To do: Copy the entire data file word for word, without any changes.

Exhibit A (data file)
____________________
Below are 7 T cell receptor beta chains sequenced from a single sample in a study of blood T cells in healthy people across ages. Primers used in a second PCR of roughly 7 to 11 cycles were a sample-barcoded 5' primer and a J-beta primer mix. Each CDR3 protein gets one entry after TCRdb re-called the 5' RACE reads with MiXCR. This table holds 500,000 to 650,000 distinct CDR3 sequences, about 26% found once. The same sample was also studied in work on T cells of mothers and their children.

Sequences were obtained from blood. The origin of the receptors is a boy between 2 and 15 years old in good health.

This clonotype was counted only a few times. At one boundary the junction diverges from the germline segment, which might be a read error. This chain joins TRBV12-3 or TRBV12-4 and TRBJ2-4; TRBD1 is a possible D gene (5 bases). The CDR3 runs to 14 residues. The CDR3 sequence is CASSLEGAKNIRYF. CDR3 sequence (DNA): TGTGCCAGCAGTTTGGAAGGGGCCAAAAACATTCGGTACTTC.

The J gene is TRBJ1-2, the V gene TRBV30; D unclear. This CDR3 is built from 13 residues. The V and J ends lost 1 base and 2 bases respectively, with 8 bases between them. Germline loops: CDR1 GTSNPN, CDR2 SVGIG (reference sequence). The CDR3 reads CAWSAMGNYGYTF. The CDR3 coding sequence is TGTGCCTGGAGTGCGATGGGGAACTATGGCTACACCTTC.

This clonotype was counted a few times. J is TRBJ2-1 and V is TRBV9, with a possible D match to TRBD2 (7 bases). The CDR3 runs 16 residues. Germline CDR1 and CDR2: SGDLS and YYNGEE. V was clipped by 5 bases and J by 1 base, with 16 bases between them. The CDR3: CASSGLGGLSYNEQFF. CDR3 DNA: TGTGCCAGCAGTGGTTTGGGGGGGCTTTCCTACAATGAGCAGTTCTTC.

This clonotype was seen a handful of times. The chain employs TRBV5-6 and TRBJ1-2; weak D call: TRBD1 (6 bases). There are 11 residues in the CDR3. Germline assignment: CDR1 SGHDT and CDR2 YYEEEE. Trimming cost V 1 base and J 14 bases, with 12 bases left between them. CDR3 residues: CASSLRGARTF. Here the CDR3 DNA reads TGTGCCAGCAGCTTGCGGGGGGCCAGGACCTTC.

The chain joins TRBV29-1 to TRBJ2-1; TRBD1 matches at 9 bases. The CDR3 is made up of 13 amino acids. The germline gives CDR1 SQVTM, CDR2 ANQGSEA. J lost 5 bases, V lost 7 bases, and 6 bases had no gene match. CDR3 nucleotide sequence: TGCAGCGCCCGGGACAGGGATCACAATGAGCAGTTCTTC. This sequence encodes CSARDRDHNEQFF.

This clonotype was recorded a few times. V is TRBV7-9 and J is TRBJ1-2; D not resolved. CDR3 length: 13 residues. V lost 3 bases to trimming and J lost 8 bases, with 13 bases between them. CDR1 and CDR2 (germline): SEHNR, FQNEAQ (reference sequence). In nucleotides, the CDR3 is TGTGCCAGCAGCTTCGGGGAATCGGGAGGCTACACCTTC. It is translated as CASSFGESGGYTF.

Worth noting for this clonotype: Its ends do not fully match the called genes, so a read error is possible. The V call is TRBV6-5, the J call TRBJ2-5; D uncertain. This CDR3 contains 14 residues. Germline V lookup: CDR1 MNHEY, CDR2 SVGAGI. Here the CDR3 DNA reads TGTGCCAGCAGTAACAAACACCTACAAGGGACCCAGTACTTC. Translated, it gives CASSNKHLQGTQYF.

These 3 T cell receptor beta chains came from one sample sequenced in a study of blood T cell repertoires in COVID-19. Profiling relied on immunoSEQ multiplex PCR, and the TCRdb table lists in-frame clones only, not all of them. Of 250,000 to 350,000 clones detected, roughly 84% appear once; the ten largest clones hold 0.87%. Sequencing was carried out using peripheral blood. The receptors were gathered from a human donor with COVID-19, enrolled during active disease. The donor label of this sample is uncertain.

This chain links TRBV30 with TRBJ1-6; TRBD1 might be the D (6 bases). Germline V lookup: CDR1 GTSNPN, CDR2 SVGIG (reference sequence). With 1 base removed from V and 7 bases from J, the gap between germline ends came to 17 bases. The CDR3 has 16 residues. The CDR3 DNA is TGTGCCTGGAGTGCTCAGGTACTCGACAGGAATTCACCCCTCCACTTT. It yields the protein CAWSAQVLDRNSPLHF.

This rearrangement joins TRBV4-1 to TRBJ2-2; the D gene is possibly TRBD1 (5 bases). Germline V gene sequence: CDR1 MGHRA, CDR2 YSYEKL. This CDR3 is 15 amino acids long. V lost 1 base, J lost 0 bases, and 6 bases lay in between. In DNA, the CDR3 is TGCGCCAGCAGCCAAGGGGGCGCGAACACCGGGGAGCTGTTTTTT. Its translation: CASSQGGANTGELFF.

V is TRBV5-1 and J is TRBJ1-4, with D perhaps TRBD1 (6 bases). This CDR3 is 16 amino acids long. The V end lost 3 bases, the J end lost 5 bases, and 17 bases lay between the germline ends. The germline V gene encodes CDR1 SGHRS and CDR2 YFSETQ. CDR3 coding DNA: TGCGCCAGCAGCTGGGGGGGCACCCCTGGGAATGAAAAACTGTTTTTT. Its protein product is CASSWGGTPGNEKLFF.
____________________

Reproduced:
Below are 7 T cell receptor beta chains sequenced from a single sample in a study of blood T cells in healthy people across ages. Primers used in a second PCR of roughly 7 to 11 cycles were a sample-barcoded 5' primer and a J-beta primer mix. Each CDR3 protein gets one entry after TCRdb re-called the 5' RACE reads with MiXCR. This table holds 500,000 to 650,000 distinct CDR3 sequences, about 26% found once. The same sample was also studied in work on T cells of mothers and their children.

Sequences were obtained from blood. The origin of the receptors is a boy between 2 and 15 years old in good health.

This clonotype was counted only a few times. At one boundary the junction diverges from the germline segment, which might be a read error. This chain joins TRBV12-3 or TRBV12-4 and TRBJ2-4; TRBD1 is a possible D gene (5 bases). The CDR3 runs to 14 residues. The CDR3 sequence is CASSLEGAKNIRYF. CDR3 sequence (DNA): TGTGCCAGCAGTTTGGAAGGGGCCAAAAACATTCGGTACTTC.

The J gene is TRBJ1-2, the V gene TRBV30; D unclear. This CDR3 is built from 13 residues. The V and J ends lost 1 base and 2 bases respectively, with 8 bases between them. Germline loops: CDR1 GTSNPN, CDR2 SVGIG (reference sequence). The CDR3 reads CAWSAMGNYGYTF. The CDR3 coding sequence is TGTGCCTGGAGTGCGATGGGGAACTATGGCTACACCTTC.

This clonotype was counted a few times. J is TRBJ2-1 and V is TRBV9, with a possible D match to TRBD2 (7 bases). The CDR3 runs 16 residues. Germline CDR1 and CDR2: SGDLS and YYNGEE. V was clipped by 5 bases and J by 1 base, with 16 bases between them. The CDR3: CASSGLGGLSYNEQFF. CDR3 DNA: TGTGCCAGCAGTGGTTTGGGGGGGCTTTCCTACAATGAGCAGTTCTTC.

This clonotype was seen a handful of times. The chain employs TRBV5-6 and TRBJ1-2; weak D call: TRBD1 (6 bases). There are 11 residues in the CDR3. Germline assignment: CDR1 SGHDT and CDR2 YYEEEE. Trimming cost V 1 base and J 14 bases, with 12 bases left between them. CDR3 residues: CASSLRGARTF. Here the CDR3 DNA reads TGTGCCAGCAGCTTGCGGGGGGCCAGGACCTTC.

The chain joins TRBV29-1 to TRBJ2-1; TRBD1 matches at 9 bases. The CDR3 is made up of 13 amino acids. The germline gives CDR1 SQVTM, CDR2 ANQGSEA. J lost 5 bases, V lost 7 bases, and 6 bases had no gene match. CDR3 nucleotide sequence: TGCAGCGCCCGGGACAGGGATCACAATGAGCAGTTCTTC. This sequence encodes CSARDRDHNEQFF.

This clonotype was recorded a few times. V is TRBV7-9 and J is TRBJ1-2; D not resolved. CDR3 length: 13 residues. V lost 3 bases to trimming and J lost 8 bases, with 13 bases between them. CDR1 and CDR2 (germline): SEHNR, FQNEAQ (reference sequence). In nucleotides, the CDR3 is TGTGCCAGCAGCTTCGGGGAATCGGGAGGCTACACCTTC. It is translated as CASSFGESGGYTF.

Worth noting for this clonotype: Its ends do not fully match the called genes, so a read error is possible. The V call is TRBV6-5, the J call TRBJ2-5; D uncertain. This CDR3 contains 14 residues. Germline V lookup: CDR1 MNHEY, CDR2 SVGAGI. Here the CDR3 DNA reads TGTGCCAGCAGTAACAAACACCTACAAGGGACCCAGTACTTC. Translated, it gives CASSNKHLQGTQYF.

These 3 T cell receptor beta chains came from one sample sequenced in a study of blood T cell repertoires in COVID-19. Profiling relied on immunoSEQ multiplex PCR, and the TCRdb table lists in-frame clones only, not all of them. Of 250,000 to 350,000 clones detected, roughly 84% appear once; the ten largest clones hold 0.87%. Sequencing was carried out using peripheral blood. The receptors were gathered from a human donor with COVID-19, enrolled during active disease. The donor label of this sample is uncertain.

This chain links TRBV30 with TRBJ1-6; TRBD1 might be the D (6 bases). Germline V lookup: CDR1 GTSNPN, CDR2 SVGIG (reference sequence). With 1 base removed from V and 7 bases from J, the gap between germline ends came to 17 bases. The CDR3 has 16 residues. The CDR3 DNA is TGTGCCTGGAGTGCTCAGGTACTCGACAGGAATTCACCCCTCCACTTT. It yields the protein CAWSAQVLDRNSPLHF.

This rearrangement joins TRBV4-1 to TRBJ2-2; the D gene is possibly TRBD1 (5 bases). Germline V gene sequence: CDR1 MGHRA, CDR2 YSYEKL. This CDR3 is 15 amino acids long. V lost 1 base, J lost 0 bases, and 6 bases lay in between. In DNA, the CDR3 is TGCGCCAGCAGCCAAGGGGGCGCGAACACCGGGGAGCTGTTTTTT. Its translation: CASSQGGANTGELFF.

V is TRBV5-1 and J is TRBJ1-4, with D perhaps TRBD1 (6 bases). This CDR3 is 16 amino acids long. The V end lost 3 bases, the J end lost 5 bases, and 17 bases lay between the germline ends. The germline V gene encodes CDR1 SGHRS and CDR2 YFSETQ. CDR3 coding DNA: TGCGCCAGCAGCTGGGGGGGCACCCCTGGGAATGAAAAACTGTTTTTT. Its protein product is CASSWGGTPGNEKLFF.